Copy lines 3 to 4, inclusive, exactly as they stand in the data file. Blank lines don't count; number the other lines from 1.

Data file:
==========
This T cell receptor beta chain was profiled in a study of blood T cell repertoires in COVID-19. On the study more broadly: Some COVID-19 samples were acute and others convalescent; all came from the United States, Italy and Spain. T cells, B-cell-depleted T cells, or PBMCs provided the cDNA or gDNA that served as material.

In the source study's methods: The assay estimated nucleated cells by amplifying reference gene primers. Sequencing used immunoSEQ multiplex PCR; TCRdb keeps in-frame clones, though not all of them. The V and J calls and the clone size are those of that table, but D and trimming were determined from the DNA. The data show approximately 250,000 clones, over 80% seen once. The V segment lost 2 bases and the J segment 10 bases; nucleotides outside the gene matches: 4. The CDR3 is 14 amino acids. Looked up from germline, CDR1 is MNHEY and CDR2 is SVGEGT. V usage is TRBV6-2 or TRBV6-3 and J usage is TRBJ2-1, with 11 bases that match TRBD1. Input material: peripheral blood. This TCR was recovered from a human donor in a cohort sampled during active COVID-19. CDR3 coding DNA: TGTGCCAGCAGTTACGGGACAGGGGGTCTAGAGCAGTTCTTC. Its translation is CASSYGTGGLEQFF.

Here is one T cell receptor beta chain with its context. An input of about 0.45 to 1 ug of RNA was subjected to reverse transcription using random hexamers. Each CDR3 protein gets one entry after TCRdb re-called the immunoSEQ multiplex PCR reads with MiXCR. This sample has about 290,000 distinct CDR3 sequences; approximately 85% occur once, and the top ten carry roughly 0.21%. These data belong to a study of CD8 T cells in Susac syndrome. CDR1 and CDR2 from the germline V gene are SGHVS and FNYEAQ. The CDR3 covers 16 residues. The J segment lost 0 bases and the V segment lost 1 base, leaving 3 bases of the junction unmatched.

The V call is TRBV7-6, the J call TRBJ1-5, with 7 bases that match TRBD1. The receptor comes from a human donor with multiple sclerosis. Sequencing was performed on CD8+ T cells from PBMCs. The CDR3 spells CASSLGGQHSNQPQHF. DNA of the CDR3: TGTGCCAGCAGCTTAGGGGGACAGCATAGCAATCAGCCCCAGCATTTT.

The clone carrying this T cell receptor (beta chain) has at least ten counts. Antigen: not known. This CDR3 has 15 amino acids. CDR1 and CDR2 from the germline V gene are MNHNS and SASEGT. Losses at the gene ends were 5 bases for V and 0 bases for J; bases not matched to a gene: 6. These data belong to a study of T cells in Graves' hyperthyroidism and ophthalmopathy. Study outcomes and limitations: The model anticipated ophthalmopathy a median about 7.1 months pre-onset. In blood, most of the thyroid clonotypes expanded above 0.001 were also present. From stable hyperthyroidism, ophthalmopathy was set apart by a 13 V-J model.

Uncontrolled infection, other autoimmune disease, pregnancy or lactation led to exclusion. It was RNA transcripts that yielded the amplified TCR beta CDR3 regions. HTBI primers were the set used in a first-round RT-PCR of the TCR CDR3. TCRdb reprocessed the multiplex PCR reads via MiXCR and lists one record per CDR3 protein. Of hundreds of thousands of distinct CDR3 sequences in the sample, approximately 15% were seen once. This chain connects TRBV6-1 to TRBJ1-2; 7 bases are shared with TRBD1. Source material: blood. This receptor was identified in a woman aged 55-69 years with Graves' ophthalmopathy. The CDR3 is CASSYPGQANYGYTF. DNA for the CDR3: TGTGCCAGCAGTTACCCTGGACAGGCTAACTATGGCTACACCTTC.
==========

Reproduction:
Here is one T cell receptor beta chain with its context. An input of about 0.45 to 1 ug of RNA was subjected to reverse transcription using random hexamers. Each CDR3 protein gets one entry after TCRdb re-called the immunoSEQ multiplex PCR reads with MiXCR. This sample has about 290,000 distinct CDR3 sequences; approximately 85% occur once, and the top ten carry roughly 0.21%. These data belong to a study of CD8 T cells in Susac syndrome. CDR1 and CDR2 from the germline V gene are SGHVS and FNYEAQ. The CDR3 covers 16 residues. The J segment lost 0 bases and the V segment lost 1 base, leaving 3 bases of the junction unmatched.

The V call is TRBV7-6, the J call TRBJ1-5, with 7 bases that match TRBD1. The receptor comes from a human donor with multiple sclerosis. Sequencing was performed on CD8+ T cells from PBMCs. The CDR3 spells CASSLGGQHSNQPQHF. DNA of the CDR3: TGTGCCAGCAGCTTAGGGGGACAGCATAGCAATCAGCCCCAGCATTTT.